Kirsty Clarke (BSc1 student) was awarded an Animal Care Trust summer studentship for the summer of 2017. She worked with Mercedes Sanchez-Garzon on: "study design for the transmission of Pinworm into laboratory animals (mice and rats) by animal technicians who are in contact with rodents or have rodents pets at home".
Kirsty provides a summary of the project below:
Pinworms are parasites that are found in mammals. Syphacia muris, S. obvelate and Aspiculuris tetraptera are pinworm species that are found specifically in rodents (mice and rats particularly). Laboratory mice and rats are consistently diagnosed with pinworm, despite the availability of anthelminthic treatments and barrier caging systems. It is thought that their persistence in the laboratory have multiple causes, including continual reintroduction by feral rodents or from infections in recently arrived laboratory rodents, egg persistence in the environment, the lack of an ovicidal disinfectant for environmental decontamination and inefficiencies in diagnosis. In significant infestations, mice and rats show decreased weight gain and/or unthriftiness. Immunodeficient animals are more susceptible to disease including immune system disturbances and intestinal mucosal invasion leading to colitis. Additionally, infestations can compromise collaborations between facilities if one facility excludes these parasites from their colony.
The hypothesis for this project was ‘Does having rodent pets at home or being in contact with rodents or other pet species outside of a laboratory animal unit make it a risk for the transmission of pinworm into the laboratory animal units’ rodents?’ The method aimed to collect fur and faecal samples from pets of animal technicians and vets (who worked in labs), as well as skin swabs from the staff themselves to be tested for pinworm. The study first had to gain ethical approval from the RVC Ethics and Welfare Committee. This was granted, provided each participant signed a consent form.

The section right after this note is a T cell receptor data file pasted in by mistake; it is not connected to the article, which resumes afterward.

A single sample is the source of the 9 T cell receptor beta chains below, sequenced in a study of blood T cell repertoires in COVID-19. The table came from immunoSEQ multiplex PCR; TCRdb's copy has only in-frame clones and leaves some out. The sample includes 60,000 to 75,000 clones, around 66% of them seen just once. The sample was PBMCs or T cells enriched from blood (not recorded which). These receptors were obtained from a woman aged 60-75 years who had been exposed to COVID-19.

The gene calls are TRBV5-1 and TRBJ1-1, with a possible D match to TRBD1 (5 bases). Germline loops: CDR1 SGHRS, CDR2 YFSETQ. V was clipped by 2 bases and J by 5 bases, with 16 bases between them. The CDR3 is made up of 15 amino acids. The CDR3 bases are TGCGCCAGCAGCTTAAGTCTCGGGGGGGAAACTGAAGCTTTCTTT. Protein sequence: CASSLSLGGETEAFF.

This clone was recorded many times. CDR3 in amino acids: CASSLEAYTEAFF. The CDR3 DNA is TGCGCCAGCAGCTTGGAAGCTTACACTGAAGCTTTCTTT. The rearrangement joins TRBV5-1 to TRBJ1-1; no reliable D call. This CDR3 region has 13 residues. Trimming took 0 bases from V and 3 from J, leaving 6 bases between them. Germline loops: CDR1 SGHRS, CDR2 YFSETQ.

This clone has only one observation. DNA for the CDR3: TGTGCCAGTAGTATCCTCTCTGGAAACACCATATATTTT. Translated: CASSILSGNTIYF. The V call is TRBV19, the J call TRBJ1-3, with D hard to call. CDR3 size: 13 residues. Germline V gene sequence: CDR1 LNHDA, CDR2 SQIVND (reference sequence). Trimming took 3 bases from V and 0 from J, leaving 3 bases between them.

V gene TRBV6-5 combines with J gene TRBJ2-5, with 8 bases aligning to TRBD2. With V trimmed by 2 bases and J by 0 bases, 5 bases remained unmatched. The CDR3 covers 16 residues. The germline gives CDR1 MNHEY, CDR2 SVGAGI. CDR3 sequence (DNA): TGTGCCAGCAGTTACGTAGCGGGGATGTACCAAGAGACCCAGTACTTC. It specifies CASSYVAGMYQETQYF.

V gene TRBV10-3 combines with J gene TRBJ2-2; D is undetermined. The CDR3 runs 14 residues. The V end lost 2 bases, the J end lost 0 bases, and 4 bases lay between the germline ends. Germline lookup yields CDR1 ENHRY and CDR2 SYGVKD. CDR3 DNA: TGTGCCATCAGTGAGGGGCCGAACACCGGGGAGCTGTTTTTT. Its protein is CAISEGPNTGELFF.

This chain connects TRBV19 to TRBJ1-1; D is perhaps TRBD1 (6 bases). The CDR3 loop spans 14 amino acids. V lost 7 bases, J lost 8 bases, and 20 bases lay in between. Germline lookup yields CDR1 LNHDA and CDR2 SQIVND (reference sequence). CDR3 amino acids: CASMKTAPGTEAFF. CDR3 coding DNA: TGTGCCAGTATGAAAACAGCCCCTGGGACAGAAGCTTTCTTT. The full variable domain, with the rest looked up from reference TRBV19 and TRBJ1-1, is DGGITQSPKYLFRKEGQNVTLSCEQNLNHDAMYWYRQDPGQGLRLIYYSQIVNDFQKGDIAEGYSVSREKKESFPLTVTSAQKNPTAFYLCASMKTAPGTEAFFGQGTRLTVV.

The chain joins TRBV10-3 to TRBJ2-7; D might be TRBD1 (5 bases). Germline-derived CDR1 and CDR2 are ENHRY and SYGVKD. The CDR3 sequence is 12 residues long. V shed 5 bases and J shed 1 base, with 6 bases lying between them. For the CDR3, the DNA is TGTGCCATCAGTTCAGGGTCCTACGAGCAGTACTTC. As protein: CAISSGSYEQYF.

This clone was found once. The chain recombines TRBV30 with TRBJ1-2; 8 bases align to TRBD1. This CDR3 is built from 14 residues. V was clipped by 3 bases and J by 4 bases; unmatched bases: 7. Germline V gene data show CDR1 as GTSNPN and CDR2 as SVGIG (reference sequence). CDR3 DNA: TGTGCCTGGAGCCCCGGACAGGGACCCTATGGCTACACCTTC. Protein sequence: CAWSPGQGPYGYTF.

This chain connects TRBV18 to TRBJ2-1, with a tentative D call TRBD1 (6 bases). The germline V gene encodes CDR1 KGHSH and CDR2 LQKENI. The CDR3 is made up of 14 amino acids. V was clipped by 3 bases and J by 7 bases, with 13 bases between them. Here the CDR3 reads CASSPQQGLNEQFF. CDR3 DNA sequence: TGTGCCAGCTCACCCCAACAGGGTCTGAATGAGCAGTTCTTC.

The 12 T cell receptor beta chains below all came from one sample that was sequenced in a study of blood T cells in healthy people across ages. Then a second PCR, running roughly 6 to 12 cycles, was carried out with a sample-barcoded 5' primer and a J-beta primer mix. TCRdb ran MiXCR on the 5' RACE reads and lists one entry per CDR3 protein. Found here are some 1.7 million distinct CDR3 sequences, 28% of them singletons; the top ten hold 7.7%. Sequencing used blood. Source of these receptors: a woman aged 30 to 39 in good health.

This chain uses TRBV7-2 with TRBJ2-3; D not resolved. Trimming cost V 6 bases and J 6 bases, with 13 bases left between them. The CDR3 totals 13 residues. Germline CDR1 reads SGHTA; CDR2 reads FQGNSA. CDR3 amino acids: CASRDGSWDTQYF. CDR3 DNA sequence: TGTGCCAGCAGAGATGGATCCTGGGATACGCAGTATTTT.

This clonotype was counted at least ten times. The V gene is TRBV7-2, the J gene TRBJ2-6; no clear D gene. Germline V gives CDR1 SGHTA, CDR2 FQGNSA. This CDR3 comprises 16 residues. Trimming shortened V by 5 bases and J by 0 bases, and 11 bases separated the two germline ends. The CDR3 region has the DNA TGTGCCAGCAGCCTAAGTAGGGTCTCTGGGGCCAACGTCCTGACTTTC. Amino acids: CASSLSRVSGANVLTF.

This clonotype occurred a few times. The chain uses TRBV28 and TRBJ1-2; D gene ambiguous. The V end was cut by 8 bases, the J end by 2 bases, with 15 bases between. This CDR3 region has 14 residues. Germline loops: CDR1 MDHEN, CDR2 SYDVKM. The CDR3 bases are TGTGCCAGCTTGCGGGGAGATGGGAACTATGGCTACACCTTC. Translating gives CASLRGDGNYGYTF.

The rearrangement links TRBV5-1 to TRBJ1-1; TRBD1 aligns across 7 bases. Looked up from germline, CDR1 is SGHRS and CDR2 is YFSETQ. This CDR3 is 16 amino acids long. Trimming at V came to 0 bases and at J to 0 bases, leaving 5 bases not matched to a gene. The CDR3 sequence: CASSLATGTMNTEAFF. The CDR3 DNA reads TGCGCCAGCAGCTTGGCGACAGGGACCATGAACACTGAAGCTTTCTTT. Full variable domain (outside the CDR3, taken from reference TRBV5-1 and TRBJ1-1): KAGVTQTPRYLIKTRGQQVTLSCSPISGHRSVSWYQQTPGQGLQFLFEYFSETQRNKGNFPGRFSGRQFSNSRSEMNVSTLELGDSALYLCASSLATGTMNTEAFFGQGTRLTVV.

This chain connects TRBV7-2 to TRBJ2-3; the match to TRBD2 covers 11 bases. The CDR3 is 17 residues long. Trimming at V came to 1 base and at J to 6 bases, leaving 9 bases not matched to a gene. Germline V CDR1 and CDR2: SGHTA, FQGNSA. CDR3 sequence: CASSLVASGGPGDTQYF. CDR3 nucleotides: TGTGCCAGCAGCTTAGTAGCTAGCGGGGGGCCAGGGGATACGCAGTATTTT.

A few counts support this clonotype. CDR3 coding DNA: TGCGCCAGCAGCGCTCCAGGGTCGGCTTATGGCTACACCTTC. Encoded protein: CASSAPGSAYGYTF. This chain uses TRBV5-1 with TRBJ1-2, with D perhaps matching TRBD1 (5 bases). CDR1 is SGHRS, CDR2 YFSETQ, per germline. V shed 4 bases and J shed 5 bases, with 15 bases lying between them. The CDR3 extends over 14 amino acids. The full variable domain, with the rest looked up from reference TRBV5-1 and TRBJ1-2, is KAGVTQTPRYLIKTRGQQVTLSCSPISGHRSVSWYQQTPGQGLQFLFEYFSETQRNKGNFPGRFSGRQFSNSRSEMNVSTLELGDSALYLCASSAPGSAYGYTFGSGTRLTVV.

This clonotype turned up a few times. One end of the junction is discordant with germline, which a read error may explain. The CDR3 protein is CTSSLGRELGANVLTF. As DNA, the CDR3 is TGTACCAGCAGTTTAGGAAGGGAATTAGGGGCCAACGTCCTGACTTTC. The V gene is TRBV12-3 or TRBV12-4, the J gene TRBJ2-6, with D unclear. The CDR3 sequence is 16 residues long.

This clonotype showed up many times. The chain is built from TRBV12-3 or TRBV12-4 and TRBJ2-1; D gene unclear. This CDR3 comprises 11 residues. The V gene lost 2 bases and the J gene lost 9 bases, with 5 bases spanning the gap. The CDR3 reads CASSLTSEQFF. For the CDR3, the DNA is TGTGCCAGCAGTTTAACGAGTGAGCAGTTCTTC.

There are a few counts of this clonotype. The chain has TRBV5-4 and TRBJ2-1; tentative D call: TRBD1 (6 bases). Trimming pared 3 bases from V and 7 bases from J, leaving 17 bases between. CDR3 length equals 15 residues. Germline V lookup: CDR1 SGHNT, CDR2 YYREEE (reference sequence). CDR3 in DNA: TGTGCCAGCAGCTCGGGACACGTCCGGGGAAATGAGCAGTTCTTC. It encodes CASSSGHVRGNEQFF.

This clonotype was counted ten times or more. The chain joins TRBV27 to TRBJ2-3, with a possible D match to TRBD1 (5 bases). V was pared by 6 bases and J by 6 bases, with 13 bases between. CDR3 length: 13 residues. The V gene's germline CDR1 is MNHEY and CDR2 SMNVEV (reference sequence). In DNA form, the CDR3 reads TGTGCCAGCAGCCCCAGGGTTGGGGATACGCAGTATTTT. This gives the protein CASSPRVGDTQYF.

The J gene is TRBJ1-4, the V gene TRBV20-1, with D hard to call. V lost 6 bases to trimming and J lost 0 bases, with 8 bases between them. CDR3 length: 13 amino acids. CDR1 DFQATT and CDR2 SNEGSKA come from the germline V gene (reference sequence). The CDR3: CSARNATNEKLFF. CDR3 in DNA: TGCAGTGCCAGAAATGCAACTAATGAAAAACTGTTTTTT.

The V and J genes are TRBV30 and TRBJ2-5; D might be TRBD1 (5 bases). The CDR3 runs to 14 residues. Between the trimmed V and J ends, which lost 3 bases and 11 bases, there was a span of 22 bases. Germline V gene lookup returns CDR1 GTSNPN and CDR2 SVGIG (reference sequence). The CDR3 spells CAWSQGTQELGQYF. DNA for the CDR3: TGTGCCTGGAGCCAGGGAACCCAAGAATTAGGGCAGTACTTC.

Next, participants had to be identified by sending out a questionnaire to possible subjects. This was a group of 34 staff who worked in animal laboratory facilities, and had pets at home. The questionnaire determined who was willing to participate in the study, as well as learning a bit about the lifestyle of the subjects. Questions asking about the cleaning routine required of the staff before entering the facility, and the necessary hygienic requirements once inside, allowed us to understand where pinworm could be transferred from human to rodent. Out of the 34 people who were sent the survey, 16 people responded. 8 of those consented to provide samples for the study. 3 were vets and 5 were animal technicians. Only 1 of these people had rats at home, which made the testing group quite small and made it hard for the results to be statistically significant. Swab samples were taken from the fur of the non-rodent pets by the owners themselves. Both fur and faecal samples were collected from the rodent pets by the owner. Skin swabs of the hands and faces of the staff were acquired, as well as swabs from the shoes of the staff. Two samples of each were taken so as to allow for back-up tests if necessary. These samples were then sent off to be tested. The fur samples for the rodents came back positive for S. muris, while all the other results were negative for pinworm.
While there was no evidence that the owner of the rats was transferring pinworm to the laboratory rodents, the possibility was there. With more funding and a larger pool of subjects to be tested on, this study could be taken further to more deeply examine why pinworm still persists in laboratory animals despite our best efforts.